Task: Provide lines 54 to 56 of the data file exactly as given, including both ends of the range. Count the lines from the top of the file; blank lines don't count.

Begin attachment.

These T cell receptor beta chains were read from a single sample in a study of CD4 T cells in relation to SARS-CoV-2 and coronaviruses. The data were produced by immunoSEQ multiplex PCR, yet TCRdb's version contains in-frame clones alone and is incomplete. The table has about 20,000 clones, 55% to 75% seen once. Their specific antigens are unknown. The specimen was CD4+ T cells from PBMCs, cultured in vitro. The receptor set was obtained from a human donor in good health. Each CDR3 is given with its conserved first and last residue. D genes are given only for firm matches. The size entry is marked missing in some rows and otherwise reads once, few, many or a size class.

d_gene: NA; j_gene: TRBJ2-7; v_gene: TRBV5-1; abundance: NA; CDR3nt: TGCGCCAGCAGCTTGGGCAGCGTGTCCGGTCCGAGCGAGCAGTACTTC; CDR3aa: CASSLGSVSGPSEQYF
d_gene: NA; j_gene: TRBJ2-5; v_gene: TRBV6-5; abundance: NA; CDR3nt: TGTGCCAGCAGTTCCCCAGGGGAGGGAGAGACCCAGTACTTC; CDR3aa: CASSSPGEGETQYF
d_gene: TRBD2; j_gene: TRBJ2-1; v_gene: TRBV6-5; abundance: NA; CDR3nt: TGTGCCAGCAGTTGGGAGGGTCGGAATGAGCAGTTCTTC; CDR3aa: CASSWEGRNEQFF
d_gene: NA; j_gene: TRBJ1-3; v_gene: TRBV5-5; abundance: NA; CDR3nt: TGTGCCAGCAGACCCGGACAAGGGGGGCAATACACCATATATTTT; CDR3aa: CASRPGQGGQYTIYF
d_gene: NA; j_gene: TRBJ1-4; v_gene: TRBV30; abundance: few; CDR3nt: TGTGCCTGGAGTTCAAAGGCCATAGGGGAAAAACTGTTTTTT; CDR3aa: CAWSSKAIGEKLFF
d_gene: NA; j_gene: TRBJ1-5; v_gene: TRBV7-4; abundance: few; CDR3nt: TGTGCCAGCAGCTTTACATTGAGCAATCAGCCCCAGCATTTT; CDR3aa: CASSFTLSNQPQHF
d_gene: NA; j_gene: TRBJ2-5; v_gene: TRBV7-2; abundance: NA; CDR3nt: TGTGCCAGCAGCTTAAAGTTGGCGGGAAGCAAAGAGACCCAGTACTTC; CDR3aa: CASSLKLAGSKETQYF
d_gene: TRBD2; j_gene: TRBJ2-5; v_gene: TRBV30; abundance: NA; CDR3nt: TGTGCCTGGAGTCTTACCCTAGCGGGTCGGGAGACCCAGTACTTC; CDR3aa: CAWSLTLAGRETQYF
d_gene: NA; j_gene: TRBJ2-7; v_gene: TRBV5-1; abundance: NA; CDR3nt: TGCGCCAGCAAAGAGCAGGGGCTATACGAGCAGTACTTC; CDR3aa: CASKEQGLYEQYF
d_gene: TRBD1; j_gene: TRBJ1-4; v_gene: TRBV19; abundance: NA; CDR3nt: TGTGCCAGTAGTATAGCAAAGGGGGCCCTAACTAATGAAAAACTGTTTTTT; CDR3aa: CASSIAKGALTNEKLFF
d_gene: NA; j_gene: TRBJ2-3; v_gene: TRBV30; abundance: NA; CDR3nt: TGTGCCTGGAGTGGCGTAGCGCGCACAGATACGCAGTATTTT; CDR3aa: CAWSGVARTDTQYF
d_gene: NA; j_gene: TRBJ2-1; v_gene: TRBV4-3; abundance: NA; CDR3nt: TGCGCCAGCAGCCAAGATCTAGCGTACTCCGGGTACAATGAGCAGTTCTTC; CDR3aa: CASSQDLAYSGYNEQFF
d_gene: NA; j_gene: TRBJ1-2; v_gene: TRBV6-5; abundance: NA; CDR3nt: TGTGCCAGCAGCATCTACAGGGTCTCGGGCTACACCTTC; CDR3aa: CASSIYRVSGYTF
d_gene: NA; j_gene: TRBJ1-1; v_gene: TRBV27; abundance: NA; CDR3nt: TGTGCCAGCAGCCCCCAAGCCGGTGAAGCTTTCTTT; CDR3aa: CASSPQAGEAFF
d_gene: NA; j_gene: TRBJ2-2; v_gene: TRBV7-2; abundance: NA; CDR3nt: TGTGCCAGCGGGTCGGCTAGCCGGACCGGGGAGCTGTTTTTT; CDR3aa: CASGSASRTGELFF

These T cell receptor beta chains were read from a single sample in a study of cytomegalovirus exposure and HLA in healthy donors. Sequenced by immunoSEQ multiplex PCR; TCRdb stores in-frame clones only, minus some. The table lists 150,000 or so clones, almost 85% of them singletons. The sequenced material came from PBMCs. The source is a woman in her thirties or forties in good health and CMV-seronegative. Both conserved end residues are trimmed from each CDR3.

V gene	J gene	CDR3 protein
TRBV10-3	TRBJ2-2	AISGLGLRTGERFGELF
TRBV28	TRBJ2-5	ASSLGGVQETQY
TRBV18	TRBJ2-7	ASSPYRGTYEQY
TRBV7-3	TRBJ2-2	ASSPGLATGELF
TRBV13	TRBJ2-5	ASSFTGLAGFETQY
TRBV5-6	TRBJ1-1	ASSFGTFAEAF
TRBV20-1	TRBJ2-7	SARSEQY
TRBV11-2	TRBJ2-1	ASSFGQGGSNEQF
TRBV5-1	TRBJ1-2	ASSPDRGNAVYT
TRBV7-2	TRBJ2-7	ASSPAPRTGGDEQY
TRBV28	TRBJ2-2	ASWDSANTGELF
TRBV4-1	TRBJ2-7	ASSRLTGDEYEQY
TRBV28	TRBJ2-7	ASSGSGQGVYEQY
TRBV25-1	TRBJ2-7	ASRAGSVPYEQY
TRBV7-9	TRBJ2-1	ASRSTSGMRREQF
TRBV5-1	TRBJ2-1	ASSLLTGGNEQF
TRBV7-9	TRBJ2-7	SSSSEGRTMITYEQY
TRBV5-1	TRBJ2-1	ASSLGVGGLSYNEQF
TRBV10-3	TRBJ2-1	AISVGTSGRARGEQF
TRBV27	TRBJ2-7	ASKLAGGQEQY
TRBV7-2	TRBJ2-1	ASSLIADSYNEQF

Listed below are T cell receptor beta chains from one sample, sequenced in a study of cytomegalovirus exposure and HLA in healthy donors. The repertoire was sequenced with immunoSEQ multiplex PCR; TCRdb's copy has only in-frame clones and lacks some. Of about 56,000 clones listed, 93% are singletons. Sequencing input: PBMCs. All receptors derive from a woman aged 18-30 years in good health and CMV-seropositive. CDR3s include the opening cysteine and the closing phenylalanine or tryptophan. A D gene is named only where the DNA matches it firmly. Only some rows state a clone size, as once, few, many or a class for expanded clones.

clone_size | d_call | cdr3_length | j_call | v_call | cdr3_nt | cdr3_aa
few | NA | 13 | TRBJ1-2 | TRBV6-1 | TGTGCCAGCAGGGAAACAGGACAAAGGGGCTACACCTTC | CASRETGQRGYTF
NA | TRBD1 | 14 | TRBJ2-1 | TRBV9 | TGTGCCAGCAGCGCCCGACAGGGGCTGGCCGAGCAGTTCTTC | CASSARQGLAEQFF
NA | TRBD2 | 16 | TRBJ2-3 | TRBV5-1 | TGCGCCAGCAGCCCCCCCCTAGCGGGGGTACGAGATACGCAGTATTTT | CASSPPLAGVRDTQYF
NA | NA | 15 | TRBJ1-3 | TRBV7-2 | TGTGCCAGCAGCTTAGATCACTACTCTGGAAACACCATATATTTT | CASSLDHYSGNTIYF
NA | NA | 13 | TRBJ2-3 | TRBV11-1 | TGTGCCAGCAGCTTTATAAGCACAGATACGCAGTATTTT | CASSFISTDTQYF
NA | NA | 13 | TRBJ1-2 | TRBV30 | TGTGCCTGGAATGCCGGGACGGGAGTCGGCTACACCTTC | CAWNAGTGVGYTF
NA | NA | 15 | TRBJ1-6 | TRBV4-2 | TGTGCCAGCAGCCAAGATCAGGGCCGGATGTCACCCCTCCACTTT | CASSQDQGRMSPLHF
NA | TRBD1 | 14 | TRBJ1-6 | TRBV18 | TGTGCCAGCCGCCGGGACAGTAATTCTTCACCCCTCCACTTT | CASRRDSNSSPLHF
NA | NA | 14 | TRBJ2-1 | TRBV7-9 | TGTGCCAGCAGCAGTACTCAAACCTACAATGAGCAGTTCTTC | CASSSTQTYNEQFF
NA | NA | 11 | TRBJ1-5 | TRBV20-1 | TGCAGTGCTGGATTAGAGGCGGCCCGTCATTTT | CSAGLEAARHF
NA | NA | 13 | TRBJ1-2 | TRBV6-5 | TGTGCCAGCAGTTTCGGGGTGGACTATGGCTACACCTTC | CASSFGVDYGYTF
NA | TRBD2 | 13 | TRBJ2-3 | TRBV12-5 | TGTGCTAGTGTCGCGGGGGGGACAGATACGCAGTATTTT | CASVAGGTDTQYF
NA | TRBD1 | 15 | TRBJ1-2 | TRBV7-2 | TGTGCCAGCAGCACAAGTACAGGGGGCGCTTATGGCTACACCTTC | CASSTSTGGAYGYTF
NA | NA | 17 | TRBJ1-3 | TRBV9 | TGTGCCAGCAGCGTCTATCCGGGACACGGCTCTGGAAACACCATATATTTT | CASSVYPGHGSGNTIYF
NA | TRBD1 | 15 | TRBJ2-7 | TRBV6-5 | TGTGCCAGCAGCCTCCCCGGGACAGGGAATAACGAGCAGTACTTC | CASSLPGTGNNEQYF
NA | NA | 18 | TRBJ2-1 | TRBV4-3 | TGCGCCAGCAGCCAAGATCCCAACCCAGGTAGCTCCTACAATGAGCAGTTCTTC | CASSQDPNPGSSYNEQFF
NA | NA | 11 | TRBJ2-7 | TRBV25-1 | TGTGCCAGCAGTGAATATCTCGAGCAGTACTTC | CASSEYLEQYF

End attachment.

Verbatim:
NA | TRBD1 | 15 | TRBJ1-2 | TRBV7-2 | TGTGCCAGCAGCACAAGTACAGGGGGCGCTTATGGCTACACCTTC | CASSTSTGGAYGYTF
NA | NA | 17 | TRBJ1-3 | TRBV9 | TGTGCCAGCAGCGTCTATCCGGGACACGGCTCTGGAAACACCATATATTTT | CASSVYPGHGSGNTIYF
NA | TRBD1 | 15 | TRBJ2-7 | TRBV6-5 | TGTGCCAGCAGCCTCCCCGGGACAGGGAATAACGAGCAGTACTTC | CASSLPGTGNNEQYF